October 1219, 1995
THE SCARLET LETTER
Roland Joffe's deeply ridiculous movie is caught between rocks and hard places, from its "what were they thinking?" concept ("freely adapted from the novel by Nathaniel Hawthorne") to its muddled execution. The premise is both reductive and fatuous: feisty proto-feminist Hester (Demi Moore) and passionate preacher Dimmesdale (Gary Oldman) fall in love at first sight, and after some perfunctory attempts to avoid one another, conceive their child (Pearl, who narrates as an adult) in a barn, in a conventional sex scene (hands grasping at grain, heavy breathing), weirdly intercut with shots of Hester's mixed-race slave (Lisa Joliff-Andoch) taking a forbidden bath in front of a red bird, conveniently arriving in the house in order to function as Symbol (there's something very troubling in the connection between sensuality and the slave). The Puritans are oppressive, Hester is relentlessly resilient, Dimmesdale is tortured (while she's in jail, he ritually stigmatas his hands, is always in the dark and foreboding rain). Hester's husband (Robert Duvall), initially captured by the neighboring Algonquin Indians, is let loose because he's too creepy even for them (and they're portrayed here as "savages"). Of course, the Puritanical "Iron Men" Hester opposes are also savage (undertaking witchhunts to rid their settlement of impurities). The climax leading to the happy ending is particularly silly.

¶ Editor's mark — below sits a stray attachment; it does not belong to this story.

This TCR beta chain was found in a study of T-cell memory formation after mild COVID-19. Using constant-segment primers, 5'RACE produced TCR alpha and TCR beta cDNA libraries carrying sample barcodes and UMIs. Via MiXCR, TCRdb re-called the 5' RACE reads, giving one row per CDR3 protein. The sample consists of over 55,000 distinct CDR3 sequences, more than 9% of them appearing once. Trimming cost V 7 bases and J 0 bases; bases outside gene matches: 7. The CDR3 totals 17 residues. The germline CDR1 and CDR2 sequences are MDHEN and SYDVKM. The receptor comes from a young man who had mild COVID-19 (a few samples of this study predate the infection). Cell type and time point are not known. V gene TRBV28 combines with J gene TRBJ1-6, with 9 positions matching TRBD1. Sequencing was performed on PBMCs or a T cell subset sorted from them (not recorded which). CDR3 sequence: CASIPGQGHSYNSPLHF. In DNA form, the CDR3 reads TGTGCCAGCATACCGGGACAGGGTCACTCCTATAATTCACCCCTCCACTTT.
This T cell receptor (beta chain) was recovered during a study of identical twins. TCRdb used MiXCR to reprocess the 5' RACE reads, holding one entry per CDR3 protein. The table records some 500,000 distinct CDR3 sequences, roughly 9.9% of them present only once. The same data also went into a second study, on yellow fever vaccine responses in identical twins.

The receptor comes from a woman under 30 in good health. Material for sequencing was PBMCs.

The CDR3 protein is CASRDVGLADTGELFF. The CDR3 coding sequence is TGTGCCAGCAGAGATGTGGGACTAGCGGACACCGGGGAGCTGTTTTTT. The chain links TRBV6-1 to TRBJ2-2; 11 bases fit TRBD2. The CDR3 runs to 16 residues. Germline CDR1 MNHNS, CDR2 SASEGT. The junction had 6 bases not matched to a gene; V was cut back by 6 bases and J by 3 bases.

(AMC Andorra; AMC Bryn Mawr; AMC Orleans; UA Grant; UA Riverview; UA Baederwood)